做法 and format係點呀?要詳細的~thx
- BensonLv 51 十年前最愛解答
Bank reconciliation is the process of matching and comparing figures from accounting records against those presented on a bank statement. Less any items which have no relation to the bank statement, the balance of the accounting ledger should reconcile (match) to the balance of the bank statement.
Bank reconciliation allows companies or individuals to compare their account records to the bank's records of their account balance in order to uncover any possible discrepancies.
When ledgers were written manually, regular checks were important to ensure they remained in balance. It was important to have a reliable source against which to check the accounts ledger.
The statement of account from a bank would have been hand written by a clerk and checked carefully by the bank manager. The statement can be taken as a reliable source, as banks' primary business is to ensure their ledgers correctly tracked the flow of funds. Hence the bank balance at the end of a given period could be obtained from bank and matched to a bank ledger kept by a company's accountant.
What is a Bank Reconciliation?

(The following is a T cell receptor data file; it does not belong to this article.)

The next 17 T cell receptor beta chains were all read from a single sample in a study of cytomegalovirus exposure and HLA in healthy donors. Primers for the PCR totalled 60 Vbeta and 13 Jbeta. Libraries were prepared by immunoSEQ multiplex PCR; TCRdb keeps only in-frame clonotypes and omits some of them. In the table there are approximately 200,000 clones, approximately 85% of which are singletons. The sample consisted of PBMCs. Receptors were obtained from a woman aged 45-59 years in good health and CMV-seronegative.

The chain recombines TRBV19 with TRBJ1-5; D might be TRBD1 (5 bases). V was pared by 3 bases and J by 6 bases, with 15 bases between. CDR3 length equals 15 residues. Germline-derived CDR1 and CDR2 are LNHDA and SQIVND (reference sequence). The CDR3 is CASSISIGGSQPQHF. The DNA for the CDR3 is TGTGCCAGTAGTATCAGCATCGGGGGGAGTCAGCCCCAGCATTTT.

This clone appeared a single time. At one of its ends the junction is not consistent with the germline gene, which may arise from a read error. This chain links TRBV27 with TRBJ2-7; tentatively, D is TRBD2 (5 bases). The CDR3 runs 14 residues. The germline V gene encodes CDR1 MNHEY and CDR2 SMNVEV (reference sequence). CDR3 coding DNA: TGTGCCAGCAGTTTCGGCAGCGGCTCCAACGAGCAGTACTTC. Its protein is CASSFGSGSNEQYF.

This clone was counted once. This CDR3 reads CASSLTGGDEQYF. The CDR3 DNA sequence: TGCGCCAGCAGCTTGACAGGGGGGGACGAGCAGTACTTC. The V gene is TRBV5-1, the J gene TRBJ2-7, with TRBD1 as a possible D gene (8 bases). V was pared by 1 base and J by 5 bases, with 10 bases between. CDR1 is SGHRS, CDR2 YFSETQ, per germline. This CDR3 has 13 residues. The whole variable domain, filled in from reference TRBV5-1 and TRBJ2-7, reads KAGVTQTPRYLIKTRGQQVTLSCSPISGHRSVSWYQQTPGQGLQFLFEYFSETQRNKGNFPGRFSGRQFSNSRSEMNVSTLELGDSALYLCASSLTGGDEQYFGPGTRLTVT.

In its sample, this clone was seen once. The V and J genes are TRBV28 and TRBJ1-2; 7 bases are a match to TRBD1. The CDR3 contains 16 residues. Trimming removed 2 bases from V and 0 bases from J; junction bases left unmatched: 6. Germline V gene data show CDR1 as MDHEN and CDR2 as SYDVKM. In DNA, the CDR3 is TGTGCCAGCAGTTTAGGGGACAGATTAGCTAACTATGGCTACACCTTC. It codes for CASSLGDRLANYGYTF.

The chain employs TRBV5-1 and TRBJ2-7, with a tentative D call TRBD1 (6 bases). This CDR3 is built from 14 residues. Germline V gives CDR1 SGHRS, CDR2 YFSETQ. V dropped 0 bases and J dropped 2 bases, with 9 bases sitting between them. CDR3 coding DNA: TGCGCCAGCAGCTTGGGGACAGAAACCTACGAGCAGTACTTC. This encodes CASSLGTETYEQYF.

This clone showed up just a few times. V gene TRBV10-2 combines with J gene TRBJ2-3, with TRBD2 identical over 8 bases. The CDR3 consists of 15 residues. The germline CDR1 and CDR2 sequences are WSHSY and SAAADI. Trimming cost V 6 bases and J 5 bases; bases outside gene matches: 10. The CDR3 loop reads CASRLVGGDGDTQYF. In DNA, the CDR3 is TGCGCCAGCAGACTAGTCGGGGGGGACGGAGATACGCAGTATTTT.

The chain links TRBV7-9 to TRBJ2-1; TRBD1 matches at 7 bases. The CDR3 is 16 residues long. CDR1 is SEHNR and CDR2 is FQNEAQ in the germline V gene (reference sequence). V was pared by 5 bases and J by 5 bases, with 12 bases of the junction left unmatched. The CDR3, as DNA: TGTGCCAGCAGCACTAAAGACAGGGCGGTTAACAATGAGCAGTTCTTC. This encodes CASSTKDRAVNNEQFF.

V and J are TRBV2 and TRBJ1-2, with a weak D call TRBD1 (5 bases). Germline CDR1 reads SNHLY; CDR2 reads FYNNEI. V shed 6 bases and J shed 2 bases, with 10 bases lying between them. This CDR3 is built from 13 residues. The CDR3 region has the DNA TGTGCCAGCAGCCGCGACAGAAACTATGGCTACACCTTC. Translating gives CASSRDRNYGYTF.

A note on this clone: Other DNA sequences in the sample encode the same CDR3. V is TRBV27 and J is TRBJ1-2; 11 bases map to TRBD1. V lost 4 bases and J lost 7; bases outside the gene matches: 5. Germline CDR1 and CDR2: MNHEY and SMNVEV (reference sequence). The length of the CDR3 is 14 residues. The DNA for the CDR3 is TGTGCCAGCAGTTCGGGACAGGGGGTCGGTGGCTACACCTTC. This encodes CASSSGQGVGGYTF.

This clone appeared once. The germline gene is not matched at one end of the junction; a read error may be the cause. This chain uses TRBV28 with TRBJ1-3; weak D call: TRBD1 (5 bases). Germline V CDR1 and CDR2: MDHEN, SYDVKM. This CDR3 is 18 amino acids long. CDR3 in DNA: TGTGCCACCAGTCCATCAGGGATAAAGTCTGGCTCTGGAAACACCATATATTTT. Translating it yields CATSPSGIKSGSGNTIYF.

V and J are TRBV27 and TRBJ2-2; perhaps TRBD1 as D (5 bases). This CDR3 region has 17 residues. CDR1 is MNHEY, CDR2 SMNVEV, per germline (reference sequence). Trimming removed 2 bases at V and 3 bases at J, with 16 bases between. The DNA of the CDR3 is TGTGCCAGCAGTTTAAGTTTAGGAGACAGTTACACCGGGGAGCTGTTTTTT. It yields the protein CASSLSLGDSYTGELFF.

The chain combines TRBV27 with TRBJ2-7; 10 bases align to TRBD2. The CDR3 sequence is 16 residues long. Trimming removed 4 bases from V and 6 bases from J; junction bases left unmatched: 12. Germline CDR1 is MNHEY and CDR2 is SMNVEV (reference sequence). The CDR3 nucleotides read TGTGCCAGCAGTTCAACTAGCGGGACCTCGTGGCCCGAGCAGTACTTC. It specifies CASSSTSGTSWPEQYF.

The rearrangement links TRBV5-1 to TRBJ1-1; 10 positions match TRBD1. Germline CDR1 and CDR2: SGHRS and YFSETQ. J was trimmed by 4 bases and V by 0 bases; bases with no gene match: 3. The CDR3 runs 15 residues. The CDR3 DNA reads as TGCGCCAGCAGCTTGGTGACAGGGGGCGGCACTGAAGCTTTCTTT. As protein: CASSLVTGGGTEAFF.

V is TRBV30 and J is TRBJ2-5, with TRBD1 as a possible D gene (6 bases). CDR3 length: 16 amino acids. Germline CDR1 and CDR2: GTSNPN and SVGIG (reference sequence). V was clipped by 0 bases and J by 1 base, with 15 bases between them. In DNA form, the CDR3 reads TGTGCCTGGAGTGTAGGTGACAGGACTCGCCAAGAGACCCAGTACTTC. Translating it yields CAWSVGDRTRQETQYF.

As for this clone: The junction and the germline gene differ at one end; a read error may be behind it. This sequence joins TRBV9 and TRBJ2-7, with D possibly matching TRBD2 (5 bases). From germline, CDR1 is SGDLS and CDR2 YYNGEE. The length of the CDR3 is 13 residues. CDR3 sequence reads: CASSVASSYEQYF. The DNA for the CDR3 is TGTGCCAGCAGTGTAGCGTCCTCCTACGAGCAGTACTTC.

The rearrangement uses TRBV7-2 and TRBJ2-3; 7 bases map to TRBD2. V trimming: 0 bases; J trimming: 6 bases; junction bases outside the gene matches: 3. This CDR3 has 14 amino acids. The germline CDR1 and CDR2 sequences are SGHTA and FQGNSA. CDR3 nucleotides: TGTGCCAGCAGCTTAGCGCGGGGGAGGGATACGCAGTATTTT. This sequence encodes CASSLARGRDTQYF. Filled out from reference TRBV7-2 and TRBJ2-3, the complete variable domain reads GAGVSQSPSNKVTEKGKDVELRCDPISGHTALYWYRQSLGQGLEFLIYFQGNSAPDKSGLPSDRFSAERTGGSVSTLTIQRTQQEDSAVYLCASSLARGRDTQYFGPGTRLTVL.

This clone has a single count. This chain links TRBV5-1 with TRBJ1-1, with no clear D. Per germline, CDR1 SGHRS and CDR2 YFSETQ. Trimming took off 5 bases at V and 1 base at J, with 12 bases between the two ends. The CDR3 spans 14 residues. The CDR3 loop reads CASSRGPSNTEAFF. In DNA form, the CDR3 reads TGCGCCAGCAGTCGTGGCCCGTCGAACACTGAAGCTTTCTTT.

In any accounting system, a bank reconciliation is made to explain the differences between the $ balance of your bank statement and the $ balance of your own cash book/cheque account. Here the term cash book balance refers to the amount of money your records show as being in your bank or cheque account. If your Bank Reconciliation 'balances', your accounts should be accurate.
When you use MYOB's Reconcile Accounts function, you need to be able to tick off every transaction as it appears on the bank statement. In other words, every transaction on the statement has to be mirrored in MYOB If it is not perfectly mirrored, you cannot reconcile your account.
Transactions that affect the bank account, such as cheques and deposits will automatically find their way into the Reconcile Accounts screen. They wait to be ticked off when you reconcile your cheque account.
Bank Reconciliation as at 30/6/98
Balance as per Bank Statement
less Unpresented Cheques
plus Deposits not yet credited on any statements
Balance as per Company Cheque Account
Here the bank statement shows you have $12,000 in the cheque account, whereas your own figures show you have $8,000. When you entered your Opening Balances for the General Ledger at your Conversion Month, it should have been the Balance as per Company Cheque Account. In the above example $8,000 is the correct Opening Balance.